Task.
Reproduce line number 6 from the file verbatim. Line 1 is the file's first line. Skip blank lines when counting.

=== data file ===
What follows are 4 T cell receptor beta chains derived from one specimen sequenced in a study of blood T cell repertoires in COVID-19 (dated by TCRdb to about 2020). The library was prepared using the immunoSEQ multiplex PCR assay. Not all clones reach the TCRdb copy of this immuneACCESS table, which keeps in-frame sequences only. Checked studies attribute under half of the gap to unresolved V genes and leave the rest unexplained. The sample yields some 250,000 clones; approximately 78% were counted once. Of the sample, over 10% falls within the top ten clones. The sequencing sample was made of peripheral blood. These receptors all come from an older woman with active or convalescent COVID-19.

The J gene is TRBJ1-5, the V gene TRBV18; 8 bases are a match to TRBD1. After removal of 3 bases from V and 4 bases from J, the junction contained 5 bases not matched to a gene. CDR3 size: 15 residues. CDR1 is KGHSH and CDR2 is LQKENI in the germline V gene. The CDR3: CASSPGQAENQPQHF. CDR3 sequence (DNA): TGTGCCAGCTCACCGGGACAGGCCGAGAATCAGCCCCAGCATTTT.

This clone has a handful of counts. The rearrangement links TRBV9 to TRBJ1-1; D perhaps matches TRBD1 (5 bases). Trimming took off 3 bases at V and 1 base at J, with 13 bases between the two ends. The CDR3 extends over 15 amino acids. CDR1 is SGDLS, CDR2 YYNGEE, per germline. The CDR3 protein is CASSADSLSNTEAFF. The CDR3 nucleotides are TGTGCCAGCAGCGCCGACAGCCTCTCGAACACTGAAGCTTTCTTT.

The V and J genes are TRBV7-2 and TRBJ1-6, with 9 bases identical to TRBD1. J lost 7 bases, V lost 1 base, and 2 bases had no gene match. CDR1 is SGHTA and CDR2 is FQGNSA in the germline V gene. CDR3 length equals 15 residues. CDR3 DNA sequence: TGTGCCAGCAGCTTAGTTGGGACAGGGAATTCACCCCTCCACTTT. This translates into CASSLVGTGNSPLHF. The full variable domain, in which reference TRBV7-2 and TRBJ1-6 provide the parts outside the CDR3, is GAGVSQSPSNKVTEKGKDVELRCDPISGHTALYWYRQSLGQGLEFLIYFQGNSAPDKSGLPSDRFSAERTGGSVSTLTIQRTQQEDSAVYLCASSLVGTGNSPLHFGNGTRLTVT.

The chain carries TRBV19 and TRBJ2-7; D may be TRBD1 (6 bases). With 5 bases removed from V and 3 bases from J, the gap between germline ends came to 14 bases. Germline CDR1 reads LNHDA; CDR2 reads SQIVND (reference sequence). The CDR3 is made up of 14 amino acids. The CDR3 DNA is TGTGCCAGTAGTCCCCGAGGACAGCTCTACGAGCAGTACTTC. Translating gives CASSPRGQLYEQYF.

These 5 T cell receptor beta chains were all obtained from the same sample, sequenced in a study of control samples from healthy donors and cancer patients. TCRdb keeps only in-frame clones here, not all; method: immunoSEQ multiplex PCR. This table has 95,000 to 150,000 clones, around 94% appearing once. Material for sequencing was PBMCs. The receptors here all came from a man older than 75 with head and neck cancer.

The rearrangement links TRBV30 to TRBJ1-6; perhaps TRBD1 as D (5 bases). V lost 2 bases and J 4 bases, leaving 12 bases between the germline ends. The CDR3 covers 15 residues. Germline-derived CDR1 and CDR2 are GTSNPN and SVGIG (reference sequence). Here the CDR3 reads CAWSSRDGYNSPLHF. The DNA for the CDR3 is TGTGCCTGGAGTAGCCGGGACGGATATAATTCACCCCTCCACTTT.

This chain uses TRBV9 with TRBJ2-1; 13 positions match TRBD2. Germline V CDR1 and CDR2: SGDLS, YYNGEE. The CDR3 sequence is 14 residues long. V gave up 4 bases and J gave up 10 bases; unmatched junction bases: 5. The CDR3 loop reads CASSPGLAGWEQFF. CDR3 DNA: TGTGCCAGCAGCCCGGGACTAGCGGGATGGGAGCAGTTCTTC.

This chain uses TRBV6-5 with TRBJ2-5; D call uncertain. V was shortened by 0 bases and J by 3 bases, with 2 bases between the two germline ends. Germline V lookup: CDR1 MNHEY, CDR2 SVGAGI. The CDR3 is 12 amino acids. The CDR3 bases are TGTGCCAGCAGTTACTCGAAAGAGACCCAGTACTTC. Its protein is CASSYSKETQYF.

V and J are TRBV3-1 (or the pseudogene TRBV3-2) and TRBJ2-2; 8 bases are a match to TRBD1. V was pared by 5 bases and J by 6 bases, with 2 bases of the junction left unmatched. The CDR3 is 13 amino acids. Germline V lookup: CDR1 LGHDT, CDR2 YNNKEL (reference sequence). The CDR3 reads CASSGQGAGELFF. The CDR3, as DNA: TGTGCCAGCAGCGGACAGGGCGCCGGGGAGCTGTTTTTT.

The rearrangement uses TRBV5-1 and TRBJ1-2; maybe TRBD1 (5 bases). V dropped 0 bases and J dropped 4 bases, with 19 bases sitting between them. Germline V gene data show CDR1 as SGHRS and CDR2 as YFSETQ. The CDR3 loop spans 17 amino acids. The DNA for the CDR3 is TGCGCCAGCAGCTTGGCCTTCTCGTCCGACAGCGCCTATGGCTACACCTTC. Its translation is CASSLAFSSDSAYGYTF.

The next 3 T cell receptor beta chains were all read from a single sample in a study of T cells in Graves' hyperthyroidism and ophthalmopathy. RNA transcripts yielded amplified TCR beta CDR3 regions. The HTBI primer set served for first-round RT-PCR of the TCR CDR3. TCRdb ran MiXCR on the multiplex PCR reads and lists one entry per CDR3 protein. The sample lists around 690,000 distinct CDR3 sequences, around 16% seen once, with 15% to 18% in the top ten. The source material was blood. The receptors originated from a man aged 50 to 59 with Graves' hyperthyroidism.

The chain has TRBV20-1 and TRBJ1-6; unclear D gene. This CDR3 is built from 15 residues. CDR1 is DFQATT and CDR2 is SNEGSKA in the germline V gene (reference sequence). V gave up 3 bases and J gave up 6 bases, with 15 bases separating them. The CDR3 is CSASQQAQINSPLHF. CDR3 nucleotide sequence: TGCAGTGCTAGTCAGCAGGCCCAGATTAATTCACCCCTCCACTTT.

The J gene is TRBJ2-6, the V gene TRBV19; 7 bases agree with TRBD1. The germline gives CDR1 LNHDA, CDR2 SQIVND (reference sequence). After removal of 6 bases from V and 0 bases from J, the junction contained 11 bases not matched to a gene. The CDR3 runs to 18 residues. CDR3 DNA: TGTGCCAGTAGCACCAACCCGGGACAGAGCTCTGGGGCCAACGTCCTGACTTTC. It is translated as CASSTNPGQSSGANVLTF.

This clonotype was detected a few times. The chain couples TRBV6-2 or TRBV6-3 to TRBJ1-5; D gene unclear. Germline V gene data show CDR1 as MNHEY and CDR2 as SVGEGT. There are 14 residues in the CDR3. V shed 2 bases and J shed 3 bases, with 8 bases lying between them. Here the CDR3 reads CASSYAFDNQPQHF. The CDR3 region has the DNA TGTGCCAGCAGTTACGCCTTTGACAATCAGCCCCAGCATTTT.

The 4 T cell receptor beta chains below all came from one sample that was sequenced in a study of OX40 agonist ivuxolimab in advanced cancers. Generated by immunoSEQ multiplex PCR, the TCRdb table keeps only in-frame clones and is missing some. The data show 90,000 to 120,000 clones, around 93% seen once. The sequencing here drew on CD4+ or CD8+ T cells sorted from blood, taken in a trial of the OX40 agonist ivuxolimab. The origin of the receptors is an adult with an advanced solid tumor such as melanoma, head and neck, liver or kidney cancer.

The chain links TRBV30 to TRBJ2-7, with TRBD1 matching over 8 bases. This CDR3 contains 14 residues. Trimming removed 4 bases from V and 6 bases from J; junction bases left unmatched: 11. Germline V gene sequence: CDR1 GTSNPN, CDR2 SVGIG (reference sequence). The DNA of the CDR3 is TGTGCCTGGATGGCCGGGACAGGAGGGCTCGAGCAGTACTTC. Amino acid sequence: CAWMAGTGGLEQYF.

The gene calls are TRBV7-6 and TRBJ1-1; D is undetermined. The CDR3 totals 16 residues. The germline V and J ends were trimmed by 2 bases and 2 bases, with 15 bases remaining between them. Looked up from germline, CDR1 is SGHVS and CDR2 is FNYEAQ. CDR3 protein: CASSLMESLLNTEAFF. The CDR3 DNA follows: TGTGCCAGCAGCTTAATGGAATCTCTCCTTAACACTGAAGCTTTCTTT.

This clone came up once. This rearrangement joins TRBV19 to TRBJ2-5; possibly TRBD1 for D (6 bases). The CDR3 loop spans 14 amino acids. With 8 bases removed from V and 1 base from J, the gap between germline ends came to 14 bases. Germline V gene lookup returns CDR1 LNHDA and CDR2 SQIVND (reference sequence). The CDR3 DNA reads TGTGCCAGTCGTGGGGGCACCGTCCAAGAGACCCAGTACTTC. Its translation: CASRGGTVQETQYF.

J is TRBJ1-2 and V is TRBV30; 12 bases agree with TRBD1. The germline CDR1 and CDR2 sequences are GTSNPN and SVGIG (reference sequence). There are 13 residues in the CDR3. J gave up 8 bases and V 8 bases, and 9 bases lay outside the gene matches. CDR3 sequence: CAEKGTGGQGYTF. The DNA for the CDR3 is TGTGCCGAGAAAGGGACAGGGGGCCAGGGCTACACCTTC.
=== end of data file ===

These 5 T cell receptor beta chains were all obtained from the same sample, sequenced in a study of control samples from healthy donors and cancer patients. TCRdb keeps only in-frame clones here, not all; method: immunoSEQ multiplex PCR. This table has 95,000 to 150,000 clones, around 94% appearing once. Material for sequencing was PBMCs. The receptors here all came from a man older than 75 with head and neck cancer.